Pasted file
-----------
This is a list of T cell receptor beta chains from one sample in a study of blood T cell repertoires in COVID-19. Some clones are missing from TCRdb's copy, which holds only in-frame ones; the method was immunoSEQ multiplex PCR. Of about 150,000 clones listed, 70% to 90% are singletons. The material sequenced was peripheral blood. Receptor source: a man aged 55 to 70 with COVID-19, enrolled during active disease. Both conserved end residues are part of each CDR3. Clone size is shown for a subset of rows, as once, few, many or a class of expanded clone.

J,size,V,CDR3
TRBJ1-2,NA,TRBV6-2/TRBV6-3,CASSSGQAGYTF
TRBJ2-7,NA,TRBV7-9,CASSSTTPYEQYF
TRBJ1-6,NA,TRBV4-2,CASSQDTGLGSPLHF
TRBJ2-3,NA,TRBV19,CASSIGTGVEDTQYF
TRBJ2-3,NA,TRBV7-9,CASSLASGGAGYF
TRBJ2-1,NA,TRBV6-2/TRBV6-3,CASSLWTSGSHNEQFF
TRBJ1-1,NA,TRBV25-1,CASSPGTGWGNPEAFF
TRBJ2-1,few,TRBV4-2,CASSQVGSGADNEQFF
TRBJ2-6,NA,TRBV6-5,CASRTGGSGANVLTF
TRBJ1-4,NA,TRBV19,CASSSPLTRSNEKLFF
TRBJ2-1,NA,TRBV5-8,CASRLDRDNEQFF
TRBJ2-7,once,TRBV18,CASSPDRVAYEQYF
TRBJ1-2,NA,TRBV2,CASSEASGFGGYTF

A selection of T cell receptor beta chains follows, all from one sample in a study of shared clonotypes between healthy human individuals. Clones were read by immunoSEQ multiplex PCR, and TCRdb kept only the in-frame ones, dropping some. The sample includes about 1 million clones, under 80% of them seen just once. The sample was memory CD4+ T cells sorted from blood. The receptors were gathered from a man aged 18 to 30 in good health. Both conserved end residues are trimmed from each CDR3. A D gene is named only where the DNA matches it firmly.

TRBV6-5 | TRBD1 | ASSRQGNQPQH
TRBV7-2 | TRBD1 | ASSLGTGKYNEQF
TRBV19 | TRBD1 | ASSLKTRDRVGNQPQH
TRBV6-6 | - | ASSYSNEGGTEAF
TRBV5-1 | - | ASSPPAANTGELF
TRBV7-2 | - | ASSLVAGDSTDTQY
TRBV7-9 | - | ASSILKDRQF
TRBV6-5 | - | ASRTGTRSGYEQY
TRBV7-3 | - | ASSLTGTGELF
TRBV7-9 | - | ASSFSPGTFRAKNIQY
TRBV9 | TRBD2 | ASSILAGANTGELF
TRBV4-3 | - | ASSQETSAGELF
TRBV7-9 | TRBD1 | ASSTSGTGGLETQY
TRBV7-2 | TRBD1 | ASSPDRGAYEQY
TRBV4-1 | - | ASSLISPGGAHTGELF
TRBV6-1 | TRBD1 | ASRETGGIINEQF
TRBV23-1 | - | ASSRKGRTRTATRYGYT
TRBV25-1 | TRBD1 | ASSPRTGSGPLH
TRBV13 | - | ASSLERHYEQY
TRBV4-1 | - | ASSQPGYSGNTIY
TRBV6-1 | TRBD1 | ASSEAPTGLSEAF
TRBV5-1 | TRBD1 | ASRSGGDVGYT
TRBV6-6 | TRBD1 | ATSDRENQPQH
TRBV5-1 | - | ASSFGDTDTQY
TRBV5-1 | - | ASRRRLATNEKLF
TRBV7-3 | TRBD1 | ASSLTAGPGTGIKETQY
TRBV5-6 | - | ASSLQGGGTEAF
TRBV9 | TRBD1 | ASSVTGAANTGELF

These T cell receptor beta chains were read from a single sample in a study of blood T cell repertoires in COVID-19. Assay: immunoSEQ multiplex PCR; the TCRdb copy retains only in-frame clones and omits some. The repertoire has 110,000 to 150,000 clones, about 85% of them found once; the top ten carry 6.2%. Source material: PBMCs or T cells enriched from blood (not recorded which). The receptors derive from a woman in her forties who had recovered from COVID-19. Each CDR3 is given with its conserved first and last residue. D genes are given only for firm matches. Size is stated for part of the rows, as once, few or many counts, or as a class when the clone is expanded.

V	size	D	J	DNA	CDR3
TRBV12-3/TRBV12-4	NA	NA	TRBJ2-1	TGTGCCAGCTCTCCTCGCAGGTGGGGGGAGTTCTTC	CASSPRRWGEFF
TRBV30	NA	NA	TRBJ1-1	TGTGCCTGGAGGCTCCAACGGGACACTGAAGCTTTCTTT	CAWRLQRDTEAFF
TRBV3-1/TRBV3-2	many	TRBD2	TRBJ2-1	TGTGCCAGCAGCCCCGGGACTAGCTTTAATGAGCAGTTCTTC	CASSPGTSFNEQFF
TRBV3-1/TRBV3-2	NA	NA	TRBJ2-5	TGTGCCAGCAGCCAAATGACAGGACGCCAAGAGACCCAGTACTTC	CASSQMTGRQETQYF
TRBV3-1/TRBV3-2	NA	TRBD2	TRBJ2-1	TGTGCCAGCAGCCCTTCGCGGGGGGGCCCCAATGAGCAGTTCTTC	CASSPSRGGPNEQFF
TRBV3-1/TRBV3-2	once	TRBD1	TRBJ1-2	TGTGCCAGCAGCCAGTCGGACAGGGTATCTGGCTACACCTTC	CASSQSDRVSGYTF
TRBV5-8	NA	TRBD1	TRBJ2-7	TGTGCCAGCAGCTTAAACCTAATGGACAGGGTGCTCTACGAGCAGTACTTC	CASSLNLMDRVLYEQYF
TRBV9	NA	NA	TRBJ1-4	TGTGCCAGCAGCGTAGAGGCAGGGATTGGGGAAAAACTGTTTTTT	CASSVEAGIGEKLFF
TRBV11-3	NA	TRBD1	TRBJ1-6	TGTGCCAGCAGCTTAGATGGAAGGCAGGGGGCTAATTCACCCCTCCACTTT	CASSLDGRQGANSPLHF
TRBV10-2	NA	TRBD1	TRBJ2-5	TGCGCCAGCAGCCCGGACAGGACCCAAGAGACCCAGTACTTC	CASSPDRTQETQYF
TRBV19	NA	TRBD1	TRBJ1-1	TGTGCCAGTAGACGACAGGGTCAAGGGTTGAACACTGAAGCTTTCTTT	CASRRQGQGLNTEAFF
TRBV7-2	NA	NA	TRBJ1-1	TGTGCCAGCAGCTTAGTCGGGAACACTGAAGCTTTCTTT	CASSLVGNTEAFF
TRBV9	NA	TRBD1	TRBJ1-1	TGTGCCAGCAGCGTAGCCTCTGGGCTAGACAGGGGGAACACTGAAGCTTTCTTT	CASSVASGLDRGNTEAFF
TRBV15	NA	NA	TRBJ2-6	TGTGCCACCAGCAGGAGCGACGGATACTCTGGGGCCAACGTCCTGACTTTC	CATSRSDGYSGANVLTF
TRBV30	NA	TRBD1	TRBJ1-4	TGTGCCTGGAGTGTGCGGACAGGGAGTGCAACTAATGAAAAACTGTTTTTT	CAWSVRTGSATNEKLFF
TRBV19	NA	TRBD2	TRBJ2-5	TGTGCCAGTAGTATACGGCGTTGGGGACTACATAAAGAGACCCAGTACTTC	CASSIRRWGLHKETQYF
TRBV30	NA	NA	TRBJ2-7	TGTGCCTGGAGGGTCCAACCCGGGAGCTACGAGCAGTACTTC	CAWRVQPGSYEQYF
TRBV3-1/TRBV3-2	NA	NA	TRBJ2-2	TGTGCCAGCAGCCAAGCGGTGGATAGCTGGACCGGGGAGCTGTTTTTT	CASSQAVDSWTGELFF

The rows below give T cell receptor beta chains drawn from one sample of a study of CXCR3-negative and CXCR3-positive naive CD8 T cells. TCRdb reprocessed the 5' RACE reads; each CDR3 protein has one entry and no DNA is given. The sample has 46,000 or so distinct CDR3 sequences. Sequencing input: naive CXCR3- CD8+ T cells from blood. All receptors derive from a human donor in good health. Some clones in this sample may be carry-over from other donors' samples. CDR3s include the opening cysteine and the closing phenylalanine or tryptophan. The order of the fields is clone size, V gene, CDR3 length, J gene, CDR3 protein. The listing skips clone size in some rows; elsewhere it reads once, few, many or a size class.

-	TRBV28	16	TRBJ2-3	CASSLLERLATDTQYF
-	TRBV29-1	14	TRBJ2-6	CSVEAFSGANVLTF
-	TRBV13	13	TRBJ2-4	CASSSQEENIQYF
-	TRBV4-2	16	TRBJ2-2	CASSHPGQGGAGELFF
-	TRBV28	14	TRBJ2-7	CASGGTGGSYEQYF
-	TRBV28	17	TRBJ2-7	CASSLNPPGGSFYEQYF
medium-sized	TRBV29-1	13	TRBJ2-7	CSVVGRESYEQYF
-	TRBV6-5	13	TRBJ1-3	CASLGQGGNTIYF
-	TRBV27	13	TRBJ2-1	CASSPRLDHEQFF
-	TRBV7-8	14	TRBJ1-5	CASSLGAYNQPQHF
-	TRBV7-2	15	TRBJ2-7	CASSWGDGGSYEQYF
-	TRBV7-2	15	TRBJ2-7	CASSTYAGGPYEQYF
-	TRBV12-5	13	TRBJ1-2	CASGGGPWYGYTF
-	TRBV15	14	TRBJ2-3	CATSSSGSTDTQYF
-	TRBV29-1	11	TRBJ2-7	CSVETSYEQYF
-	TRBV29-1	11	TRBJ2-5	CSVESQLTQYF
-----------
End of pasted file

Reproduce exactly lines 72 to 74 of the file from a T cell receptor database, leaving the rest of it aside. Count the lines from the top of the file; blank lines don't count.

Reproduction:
medium-sized	TRBV29-1	13	TRBJ2-7	CSVVGRESYEQYF
-	TRBV6-5	13	TRBJ1-3	CASLGQGGNTIYF
-	TRBV27	13	TRBJ2-1	CASSPRLDHEQFF